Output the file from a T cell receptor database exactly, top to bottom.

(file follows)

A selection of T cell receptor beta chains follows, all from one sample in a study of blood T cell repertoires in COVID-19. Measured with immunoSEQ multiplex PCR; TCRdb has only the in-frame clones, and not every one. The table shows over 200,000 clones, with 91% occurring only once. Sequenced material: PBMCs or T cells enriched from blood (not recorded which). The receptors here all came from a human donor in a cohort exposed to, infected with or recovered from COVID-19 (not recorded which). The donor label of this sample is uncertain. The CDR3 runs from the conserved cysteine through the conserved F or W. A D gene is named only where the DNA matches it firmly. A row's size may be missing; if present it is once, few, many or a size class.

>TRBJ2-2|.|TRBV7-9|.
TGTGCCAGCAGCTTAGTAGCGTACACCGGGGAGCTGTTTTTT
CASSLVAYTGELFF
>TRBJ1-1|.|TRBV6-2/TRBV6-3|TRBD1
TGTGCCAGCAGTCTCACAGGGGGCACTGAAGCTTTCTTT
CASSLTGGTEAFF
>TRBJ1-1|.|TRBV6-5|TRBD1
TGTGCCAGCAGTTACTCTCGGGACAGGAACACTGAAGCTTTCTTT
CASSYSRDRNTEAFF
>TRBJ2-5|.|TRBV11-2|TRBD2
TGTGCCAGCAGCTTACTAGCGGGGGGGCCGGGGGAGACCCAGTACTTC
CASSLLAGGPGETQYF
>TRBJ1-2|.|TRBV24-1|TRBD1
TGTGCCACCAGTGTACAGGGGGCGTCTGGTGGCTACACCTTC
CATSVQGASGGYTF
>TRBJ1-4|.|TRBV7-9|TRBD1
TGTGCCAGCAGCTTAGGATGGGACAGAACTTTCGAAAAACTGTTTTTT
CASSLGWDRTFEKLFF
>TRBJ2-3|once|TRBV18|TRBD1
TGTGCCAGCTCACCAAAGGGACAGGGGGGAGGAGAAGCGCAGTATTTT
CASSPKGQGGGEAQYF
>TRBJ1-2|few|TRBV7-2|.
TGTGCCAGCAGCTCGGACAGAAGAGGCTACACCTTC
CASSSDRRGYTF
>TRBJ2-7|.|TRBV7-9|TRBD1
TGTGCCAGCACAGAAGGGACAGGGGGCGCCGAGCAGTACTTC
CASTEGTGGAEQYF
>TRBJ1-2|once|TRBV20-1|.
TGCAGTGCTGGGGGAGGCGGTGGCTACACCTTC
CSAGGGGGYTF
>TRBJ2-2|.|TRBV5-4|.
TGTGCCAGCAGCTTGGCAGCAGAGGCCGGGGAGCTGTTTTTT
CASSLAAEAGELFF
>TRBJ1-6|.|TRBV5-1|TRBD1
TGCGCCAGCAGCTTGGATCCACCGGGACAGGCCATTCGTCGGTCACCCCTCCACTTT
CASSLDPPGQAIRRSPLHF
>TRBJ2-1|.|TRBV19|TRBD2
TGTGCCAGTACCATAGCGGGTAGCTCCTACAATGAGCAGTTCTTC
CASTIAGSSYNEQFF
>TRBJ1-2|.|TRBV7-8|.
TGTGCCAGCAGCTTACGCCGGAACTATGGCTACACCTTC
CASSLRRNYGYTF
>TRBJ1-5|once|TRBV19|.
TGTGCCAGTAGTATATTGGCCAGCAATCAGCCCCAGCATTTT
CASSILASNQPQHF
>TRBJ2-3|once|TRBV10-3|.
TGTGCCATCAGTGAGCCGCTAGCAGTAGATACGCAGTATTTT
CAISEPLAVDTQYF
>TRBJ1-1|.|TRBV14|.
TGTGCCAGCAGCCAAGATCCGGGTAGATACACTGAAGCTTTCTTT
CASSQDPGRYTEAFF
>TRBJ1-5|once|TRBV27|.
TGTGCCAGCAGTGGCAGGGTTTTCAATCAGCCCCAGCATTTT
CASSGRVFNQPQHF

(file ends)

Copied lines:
A selection of T cell receptor beta chains follows, all from one sample in a study of blood T cell repertoires in COVID-19. Measured with immunoSEQ multiplex PCR; TCRdb has only the in-frame clones, and not every one. The table shows over 200,000 clones, with 91% occurring only once. Sequenced material: PBMCs or T cells enriched from blood (not recorded which). The receptors here all came from a human donor in a cohort exposed to, infected with or recovered from COVID-19 (not recorded which). The donor label of this sample is uncertain. The CDR3 runs from the conserved cysteine through the conserved F or W. A D gene is named only where the DNA matches it firmly. A row's size may be missing; if present it is once, few, many or a size class.

>TRBJ2-2|.|TRBV7-9|.
TGTGCCAGCAGCTTAGTAGCGTACACCGGGGAGCTGTTTTTT
CASSLVAYTGELFF
>TRBJ1-1|.|TRBV6-2/TRBV6-3|TRBD1
TGTGCCAGCAGTCTCACAGGGGGCACTGAAGCTTTCTTT
CASSLTGGTEAFF
>TRBJ1-1|.|TRBV6-5|TRBD1
TGTGCCAGCAGTTACTCTCGGGACAGGAACACTGAAGCTTTCTTT
CASSYSRDRNTEAFF
>TRBJ2-5|.|TRBV11-2|TRBD2
TGTGCCAGCAGCTTACTAGCGGGGGGGCCGGGGGAGACCCAGTACTTC
CASSLLAGGPGETQYF
>TRBJ1-2|.|TRBV24-1|TRBD1
TGTGCCACCAGTGTACAGGGGGCGTCTGGTGGCTACACCTTC
CATSVQGASGGYTF
>TRBJ1-4|.|TRBV7-9|TRBD1
TGTGCCAGCAGCTTAGGATGGGACAGAACTTTCGAAAAACTGTTTTTT
CASSLGWDRTFEKLFF
>TRBJ2-3|once|TRBV18|TRBD1
TGTGCCAGCTCACCAAAGGGACAGGGGGGAGGAGAAGCGCAGTATTTT
CASSPKGQGGGEAQYF
>TRBJ1-2|few|TRBV7-2|.
TGTGCCAGCAGCTCGGACAGAAGAGGCTACACCTTC
CASSSDRRGYTF
>TRBJ2-7|.|TRBV7-9|TRBD1
TGTGCCAGCACAGAAGGGACAGGGGGCGCCGAGCAGTACTTC
CASTEGTGGAEQYF
>TRBJ1-2|once|TRBV20-1|.
TGCAGTGCTGGGGGAGGCGGTGGCTACACCTTC
CSAGGGGGYTF
>TRBJ2-2|.|TRBV5-4|.
TGTGCCAGCAGCTTGGCAGCAGAGGCCGGGGAGCTGTTTTTT
CASSLAAEAGELFF
>TRBJ1-6|.|TRBV5-1|TRBD1
TGCGCCAGCAGCTTGGATCCACCGGGACAGGCCATTCGTCGGTCACCCCTCCACTTT
CASSLDPPGQAIRRSPLHF
>TRBJ2-1|.|TRBV19|TRBD2
TGTGCCAGTACCATAGCGGGTAGCTCCTACAATGAGCAGTTCTTC
CASTIAGSSYNEQFF
>TRBJ1-2|.|TRBV7-8|.
TGTGCCAGCAGCTTACGCCGGAACTATGGCTACACCTTC
CASSLRRNYGYTF
>TRBJ1-5|once|TRBV19|.
TGTGCCAGTAGTATATTGGCCAGCAATCAGCCCCAGCATTTT
CASSILASNQPQHF
>TRBJ2-3|once|TRBV10-3|.
TGTGCCATCAGTGAGCCGCTAGCAGTAGATACGCAGTATTTT
CAISEPLAVDTQYF
>TRBJ1-1|.|TRBV14|.
TGTGCCAGCAGCCAAGATCCGGGTAGATACACTGAAGCTTTCTTT
CASSQDPGRYTEAFF
>TRBJ1-5|once|TRBV27|.
TGTGCCAGCAGTGGCAGGGTTTTCAATCAGCCCCAGCATTTT
CASSGRVFNQPQHF